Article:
► Party could win 5 to 20 seats in next Congress, will support progressive gov’t
► Election strategy includes alliances with parties in Valencia, Galicia & Aragon
Íñigo Errejón, a co-founder and former leading member of Spain’s left-wing Podemos party, agreed as expected Wednesday evening to lead the national list of candidates for Spain’s newest left-of-centre political party, Más País. The new national party was launched this week over two days of special assemblies by the membership of the progressive Más Madrid movement founded earlier this year by former Madrid Mayor Manuela Carmena.
Depending on the party’s yet-to-be confirmed general election strategy, analysts say that Más País could end up with anywhere from five seats to 20 seats in the next session of Congress and help stem a feared high rate of abstention among left-wing voters said to be disillusioned with the two principal parties of the left in Spain, the Socialist party (PSOE) and the Unidas Podemos coalition.
► ► CLICK TO VIEW VIDEO OF ERREJÓN ARRIVING TO MÁS PAÍS ASSEMBLY► ►
At an assembly of the new party in Madrid on Wednesday evening, Errejón accepted Más País nomination and will lead the list of candidates running for a seat in Congress from the Más Madrid bastion in Spain’s capital. In his acceptance speech, Errejón said that he wants the new party to put Spain and its citizens before party politics and pledged that the party would support formation of a progressive government after the 10th November election.
After Madrid regional elections in May, Errejón used his role as leader of Más Madrid in the Madrid regional assembly to support the unsuccessful bid by Socialist party (PSOE) candidate Angel Gabilondo to form a progressive regional government. During the recent unsuccessful negotiations between Unidas Podemos and the PSOE to form a progressive government at the national level, he was openly critical of Podemos co-founder Pablo Iglesias for insisting on a coalition government with ministerial posts for Unidas Podemos leaders, instead of backing the Socialists outright.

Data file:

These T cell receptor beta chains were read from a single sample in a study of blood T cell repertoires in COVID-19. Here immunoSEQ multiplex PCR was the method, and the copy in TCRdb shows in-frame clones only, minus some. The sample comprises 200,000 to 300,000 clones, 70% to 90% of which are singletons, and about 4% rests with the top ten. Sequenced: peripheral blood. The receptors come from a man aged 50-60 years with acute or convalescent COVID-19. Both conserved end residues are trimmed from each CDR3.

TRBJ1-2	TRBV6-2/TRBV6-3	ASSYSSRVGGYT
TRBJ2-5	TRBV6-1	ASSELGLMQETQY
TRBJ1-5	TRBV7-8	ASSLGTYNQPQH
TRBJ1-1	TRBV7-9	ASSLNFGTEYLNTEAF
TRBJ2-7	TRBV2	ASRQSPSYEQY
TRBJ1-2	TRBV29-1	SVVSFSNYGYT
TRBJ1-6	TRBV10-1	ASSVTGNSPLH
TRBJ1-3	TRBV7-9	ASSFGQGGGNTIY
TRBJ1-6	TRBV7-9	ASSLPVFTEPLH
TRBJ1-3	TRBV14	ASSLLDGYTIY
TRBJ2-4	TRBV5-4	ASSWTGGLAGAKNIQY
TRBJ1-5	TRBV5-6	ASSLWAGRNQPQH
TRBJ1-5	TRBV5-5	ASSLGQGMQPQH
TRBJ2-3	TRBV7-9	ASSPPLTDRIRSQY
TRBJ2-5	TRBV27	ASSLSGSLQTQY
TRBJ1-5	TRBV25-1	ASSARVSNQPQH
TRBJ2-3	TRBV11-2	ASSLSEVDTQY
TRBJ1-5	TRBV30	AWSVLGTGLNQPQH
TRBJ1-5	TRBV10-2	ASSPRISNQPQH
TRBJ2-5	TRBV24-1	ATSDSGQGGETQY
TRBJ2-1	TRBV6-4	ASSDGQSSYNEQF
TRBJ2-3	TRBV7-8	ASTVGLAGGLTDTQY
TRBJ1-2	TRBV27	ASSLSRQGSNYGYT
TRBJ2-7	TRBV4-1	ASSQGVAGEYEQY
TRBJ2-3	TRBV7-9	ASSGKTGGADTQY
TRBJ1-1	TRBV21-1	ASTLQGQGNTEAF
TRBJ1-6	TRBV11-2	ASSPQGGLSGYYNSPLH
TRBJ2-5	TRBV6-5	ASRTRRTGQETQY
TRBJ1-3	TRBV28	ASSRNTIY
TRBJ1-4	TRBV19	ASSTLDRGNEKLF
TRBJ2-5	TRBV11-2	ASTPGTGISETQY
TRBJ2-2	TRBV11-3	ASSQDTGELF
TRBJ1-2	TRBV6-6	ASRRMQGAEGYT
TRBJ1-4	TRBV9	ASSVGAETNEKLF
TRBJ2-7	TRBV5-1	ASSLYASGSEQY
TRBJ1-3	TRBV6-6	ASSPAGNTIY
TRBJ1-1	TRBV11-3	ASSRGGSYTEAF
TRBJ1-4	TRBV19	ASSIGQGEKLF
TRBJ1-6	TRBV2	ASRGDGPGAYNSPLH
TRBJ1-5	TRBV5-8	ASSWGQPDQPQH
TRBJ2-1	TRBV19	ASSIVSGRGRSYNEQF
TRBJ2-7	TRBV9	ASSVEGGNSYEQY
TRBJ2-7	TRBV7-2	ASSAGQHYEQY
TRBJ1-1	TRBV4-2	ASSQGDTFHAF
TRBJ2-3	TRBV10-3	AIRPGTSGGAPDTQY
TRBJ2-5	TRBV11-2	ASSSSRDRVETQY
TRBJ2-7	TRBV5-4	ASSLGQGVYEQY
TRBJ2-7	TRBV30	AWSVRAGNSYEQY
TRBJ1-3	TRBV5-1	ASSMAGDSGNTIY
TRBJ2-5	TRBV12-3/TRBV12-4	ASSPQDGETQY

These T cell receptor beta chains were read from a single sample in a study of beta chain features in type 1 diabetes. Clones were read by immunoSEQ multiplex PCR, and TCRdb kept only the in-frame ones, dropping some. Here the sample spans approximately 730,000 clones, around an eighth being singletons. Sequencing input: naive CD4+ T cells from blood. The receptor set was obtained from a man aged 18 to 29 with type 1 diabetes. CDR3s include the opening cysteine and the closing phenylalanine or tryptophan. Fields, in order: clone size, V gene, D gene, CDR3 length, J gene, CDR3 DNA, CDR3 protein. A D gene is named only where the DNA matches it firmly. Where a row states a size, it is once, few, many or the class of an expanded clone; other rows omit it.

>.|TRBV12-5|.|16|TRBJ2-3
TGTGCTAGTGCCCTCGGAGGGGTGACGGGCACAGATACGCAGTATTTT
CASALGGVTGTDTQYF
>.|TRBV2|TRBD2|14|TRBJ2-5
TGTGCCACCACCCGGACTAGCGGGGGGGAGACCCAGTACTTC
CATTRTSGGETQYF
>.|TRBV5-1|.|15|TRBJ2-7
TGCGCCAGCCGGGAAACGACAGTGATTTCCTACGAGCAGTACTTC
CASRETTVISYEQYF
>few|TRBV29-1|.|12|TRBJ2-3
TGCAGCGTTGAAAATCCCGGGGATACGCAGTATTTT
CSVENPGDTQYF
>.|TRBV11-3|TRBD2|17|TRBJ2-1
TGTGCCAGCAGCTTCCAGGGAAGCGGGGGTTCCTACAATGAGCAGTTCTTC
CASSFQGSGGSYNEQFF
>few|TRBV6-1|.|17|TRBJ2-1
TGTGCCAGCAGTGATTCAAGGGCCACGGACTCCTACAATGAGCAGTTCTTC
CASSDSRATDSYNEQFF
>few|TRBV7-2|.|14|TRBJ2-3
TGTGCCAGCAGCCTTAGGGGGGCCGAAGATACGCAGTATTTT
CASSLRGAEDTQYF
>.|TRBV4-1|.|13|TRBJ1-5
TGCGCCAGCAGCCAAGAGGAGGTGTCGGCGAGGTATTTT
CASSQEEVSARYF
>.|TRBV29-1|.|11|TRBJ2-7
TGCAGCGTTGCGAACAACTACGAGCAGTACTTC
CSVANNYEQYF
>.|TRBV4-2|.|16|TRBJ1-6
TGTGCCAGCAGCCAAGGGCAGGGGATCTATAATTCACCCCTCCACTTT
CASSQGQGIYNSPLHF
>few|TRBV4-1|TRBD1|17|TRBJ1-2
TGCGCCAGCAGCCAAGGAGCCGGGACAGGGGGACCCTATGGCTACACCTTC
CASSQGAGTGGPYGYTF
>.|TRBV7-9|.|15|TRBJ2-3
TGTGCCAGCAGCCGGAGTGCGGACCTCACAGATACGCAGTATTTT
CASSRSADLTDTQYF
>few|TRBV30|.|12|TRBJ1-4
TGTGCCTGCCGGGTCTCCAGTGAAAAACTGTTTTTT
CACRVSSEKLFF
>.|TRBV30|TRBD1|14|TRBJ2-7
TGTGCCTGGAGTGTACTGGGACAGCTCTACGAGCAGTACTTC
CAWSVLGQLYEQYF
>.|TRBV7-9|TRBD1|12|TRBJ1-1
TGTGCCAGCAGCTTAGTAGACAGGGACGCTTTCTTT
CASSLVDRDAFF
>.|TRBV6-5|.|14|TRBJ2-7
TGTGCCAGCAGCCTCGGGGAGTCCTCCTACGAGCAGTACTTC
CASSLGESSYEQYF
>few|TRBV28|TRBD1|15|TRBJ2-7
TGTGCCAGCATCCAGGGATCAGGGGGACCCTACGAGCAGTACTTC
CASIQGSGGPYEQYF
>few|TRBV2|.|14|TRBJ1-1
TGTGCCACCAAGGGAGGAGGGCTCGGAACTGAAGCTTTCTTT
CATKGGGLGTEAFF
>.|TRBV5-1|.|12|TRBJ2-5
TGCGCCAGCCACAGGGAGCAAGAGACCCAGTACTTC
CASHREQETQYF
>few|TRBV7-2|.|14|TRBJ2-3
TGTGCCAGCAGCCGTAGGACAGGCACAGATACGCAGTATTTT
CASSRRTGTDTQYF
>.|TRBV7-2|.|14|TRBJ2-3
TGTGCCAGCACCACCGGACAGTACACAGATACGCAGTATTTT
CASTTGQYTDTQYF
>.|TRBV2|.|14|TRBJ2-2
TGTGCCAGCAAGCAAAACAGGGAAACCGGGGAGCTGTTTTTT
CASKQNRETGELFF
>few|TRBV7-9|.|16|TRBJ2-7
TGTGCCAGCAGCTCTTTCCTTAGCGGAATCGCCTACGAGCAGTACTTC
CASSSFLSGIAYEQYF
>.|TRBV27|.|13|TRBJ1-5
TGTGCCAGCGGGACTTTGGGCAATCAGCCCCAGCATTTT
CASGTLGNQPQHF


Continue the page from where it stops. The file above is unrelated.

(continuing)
In order to form its own parliamentary group and play a prominent role in Congressional debates and decisions, Más País will need to win at least five seats in Congress and at least 5 percent of the national vote or 15 percent of the vote in the provinces from which it wins seats.
To achieve that goal, the party is said to be carefully structuring an election strategy that would see it compete only in 17 of Spain’s 50 provinces — those that have no fewer than seven congressional seats up for grabs. The party will not compete in smaller jurisdictions, according to reports, so as not to split the progressive left vote and allow right-wing parties to win a seat simply because of divisions among left-wing parties.
To compete in all 17 of those provinces, Más País is looking for form election alliances with other regional and smaller parties once allied to, but now currently disillusioned with Unidas Podemos. Earlier this week, Más País received a commitment from the Valencia region’s Compromís coalition to run together in the region’s three provinces; the regional parties Chunta Aragonesista in Aragon and En Marea in Galicia are said to be considering whether to follow suit, as is the national EQUO environmentalist party, currently part of the Unidas Podemos coalition.
By limiting its campaigns to just those 17 select provinces, some analysts say the party may be able to take as many as half of the 36 seats in Congress currently held by Unidas Podemos, plus a few from the Socialist party, hoping in the process to avoid splitting or diminishing the overall left-of-centre vote nationwide.
The end result could be a new ally for the Socialists when it comes to forming a post-election alliance, with Más País more amenable toward supporting the Socialists and a Unidas Podemos coalition much-diminished in power and the ability to demand it be given ministerial seats in exchange for its support in the formation of a new government.
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